Whirled Party The spontaneous soundscapes of Medeski, Martin & Wood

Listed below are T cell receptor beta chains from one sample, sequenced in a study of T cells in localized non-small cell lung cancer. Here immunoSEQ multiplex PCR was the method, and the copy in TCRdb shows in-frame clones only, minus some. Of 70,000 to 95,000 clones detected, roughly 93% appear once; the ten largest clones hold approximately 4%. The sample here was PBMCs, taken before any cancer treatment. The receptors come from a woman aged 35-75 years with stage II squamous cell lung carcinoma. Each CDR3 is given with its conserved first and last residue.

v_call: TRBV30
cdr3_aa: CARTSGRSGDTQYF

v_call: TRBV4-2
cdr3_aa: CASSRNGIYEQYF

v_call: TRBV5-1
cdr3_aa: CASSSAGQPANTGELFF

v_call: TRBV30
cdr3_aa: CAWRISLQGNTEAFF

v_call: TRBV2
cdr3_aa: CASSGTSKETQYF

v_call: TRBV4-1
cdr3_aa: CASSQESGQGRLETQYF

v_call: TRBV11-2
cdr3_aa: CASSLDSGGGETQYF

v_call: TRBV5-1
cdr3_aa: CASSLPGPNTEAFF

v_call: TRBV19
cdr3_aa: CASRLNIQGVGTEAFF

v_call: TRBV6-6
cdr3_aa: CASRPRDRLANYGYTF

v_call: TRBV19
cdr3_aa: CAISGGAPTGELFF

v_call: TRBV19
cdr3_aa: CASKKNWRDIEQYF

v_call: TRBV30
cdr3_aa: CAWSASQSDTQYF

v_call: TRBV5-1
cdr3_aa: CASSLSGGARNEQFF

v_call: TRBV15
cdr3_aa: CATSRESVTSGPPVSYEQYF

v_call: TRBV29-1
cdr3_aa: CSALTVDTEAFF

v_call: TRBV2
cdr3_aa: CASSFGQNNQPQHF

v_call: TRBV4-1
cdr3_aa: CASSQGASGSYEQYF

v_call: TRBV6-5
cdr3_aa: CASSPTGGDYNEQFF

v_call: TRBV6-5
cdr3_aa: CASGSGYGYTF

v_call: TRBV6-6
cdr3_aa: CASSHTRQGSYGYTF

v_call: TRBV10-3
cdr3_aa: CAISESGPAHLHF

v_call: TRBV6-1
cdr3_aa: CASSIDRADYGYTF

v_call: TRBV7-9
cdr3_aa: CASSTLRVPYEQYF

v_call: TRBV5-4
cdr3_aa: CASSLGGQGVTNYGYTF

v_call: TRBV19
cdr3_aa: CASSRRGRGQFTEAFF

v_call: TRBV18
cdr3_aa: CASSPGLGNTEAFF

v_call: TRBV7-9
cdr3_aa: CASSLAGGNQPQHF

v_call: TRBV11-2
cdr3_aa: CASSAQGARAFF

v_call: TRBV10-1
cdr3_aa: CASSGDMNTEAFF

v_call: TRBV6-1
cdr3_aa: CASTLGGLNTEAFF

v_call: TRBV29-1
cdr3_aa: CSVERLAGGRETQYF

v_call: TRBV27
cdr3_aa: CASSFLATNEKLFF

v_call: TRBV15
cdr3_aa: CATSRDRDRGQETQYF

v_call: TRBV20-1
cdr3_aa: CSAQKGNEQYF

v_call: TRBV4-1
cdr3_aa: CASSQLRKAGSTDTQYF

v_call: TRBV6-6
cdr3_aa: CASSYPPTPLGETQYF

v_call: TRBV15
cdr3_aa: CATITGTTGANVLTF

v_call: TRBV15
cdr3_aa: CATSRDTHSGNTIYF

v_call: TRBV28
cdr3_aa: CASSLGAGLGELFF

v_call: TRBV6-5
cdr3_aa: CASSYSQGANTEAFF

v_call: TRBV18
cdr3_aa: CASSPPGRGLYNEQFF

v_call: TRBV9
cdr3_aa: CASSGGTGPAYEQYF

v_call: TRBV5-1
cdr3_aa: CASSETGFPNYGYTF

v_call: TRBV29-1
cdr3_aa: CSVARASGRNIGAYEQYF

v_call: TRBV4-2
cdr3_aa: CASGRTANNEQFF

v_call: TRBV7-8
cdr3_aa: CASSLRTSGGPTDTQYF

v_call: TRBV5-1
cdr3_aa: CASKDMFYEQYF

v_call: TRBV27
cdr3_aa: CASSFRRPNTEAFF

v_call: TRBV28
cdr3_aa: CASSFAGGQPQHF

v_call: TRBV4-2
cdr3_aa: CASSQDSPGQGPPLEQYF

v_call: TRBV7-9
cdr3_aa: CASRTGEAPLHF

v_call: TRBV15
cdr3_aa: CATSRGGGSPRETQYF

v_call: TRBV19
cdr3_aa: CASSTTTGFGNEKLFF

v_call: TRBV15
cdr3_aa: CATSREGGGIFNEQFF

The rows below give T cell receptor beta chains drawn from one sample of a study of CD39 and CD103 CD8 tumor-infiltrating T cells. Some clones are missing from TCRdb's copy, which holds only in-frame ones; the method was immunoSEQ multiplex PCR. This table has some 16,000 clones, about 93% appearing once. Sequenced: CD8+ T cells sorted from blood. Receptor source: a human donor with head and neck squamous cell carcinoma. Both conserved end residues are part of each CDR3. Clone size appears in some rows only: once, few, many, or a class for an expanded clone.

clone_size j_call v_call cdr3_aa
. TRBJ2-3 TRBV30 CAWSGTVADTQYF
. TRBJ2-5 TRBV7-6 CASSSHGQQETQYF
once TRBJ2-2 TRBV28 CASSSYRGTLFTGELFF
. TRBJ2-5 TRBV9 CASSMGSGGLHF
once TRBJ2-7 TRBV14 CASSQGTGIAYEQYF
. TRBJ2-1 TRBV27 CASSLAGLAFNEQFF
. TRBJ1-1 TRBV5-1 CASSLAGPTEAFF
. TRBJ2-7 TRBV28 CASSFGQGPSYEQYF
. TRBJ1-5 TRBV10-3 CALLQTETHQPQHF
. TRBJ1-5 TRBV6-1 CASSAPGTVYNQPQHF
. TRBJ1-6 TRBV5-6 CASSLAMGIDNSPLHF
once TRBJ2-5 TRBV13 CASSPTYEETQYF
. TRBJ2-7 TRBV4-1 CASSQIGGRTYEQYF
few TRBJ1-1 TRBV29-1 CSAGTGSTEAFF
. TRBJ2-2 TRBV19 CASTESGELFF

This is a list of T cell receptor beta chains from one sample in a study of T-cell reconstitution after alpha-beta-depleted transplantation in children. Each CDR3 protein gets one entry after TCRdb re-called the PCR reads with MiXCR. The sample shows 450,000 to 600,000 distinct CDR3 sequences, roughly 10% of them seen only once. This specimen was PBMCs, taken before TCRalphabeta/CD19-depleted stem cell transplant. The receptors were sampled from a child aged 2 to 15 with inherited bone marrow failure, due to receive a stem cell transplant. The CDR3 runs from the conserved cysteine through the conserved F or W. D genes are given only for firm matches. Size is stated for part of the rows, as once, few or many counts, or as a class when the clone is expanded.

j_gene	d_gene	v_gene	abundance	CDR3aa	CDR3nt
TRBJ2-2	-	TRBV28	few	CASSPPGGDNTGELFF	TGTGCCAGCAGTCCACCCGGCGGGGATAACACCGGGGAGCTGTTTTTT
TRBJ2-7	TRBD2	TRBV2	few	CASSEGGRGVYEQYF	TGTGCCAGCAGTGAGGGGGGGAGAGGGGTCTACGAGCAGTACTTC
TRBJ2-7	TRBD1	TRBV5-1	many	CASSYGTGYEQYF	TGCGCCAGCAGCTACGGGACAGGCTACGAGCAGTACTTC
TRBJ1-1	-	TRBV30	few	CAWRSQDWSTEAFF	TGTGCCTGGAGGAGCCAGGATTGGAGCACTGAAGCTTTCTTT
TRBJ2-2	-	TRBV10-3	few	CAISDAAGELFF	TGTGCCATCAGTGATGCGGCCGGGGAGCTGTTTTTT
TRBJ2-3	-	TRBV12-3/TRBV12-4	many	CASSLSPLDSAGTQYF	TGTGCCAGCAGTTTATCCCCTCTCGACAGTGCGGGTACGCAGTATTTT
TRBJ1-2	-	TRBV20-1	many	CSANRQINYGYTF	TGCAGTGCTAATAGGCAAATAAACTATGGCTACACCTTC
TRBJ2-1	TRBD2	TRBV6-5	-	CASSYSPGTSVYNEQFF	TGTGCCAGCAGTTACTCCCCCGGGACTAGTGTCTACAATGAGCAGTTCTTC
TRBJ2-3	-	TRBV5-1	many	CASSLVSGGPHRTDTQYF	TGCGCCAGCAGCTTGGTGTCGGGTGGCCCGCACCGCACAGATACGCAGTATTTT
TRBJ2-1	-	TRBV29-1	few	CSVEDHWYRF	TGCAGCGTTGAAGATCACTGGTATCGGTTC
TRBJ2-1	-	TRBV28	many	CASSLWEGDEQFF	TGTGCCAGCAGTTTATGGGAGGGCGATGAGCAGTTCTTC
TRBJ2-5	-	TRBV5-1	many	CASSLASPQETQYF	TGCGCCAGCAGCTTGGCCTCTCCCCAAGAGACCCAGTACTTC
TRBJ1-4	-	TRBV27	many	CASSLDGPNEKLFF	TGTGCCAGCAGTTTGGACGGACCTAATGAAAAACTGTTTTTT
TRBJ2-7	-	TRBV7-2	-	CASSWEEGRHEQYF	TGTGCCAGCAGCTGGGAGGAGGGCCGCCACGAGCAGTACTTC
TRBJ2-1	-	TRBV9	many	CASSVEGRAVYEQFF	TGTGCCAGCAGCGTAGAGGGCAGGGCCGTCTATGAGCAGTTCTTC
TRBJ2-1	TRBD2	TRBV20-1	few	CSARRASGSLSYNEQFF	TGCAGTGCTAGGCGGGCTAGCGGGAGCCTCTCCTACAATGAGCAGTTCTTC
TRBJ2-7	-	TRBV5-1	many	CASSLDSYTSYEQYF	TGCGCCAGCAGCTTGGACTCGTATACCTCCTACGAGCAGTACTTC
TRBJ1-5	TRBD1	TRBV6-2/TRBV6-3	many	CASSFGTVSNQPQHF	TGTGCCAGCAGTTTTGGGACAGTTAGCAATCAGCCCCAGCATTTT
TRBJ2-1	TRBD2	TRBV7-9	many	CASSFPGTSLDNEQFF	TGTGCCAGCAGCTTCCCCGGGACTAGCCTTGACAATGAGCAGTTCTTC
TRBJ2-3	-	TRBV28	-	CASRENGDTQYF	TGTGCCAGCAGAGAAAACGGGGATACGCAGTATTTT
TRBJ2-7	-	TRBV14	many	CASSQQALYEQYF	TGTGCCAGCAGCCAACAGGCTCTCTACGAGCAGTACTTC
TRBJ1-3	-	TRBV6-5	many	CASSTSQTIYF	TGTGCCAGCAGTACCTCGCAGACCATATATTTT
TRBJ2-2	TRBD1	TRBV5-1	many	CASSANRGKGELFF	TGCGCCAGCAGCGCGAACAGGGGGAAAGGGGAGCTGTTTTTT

In concert, it’s a given that Medeski, Martin & Wood is going to improvise. The keyboard trio lives at the three-way intersection of the jazz, groove and jam worlds – all of which favor the spontaneous over the certain. The trio – keyboardist John Medeski, drummer Billy Martin and bassist Chris Wood – respond to everything from the makeup of the audience, the acoustics and size of the venue, and the mood of the day in creating each night’s particular vibe and sound. With the group’s array of instruments – acoustic and electric, organic and synthesized – and their vast musical sensibilities, it is a wide palette from which to choose each night.But MMW has taken the concept of improvisation steps further than their night-to-night jamming. Each of their albums – nine of them, going back to the independently released debut “Notes From the Underground” to the upcoming “End of the World Party (just in case)” – is an unanticipated surprise, almost as likely to be all-acoustic music as a production-heavy digital collage. Even their career is largely sui generis: they haven’t followed the path of a jazz combo, a groove organ trio or a jam band.”End of the World Party,” due to be released on the jazz-oriented Blue Note label Sept. 7, is yet another step into the unknown. For the first time, MMW has engaged a producer to oversee the creation of an album top to bottom. And in this, the trio has gone whole hog, essentially handing their music over to producer John King and allowing him to sculpt the album to his own tastes. Over a period of several months in their studio – dubbed Shacklyn, a converted waterfront loft in Brooklyn – Medeski, Martin and Wood sat down at their instruments and recorded impromptu jams. The three then scoured the tapes for the most promising ideas, and expanded them into developed compositions. The raw material was handed to King – famed as part of the Dust Brothers, producers of such innovative masterpieces as Beck’s “Odelay,” and for his individual production on the Beastie Boys’ “Paul’s Boutique” – who dissected, looped, sampled and rearranged the music. The result is unmistakably MMW – a balance of grooving and hard-edged – but is also more textured and atmospheric than any past MMW album.”It’s different. Which is starting to be the same,” said Medeski, a balding, unassuming, 36-year-old powerhouse of a musician whose instrumental domain includes virtually anything with keys. “As a band, our character is to grow and expand. Each CD goes to a different world, a different version of what we do.”Medeski added that it is not a conscious effort to continue treading new ground with each album. Rather, it is in the genetic make-up of the trio, which formed, appropriately, out of an impromptu jam session in 1991 in Martin’s Brooklyn apartment.”It’s by nature, not design,” he said. “Every time we try to make a record, we’re aware of what we’ve done. But it’s not an intellectual decision.”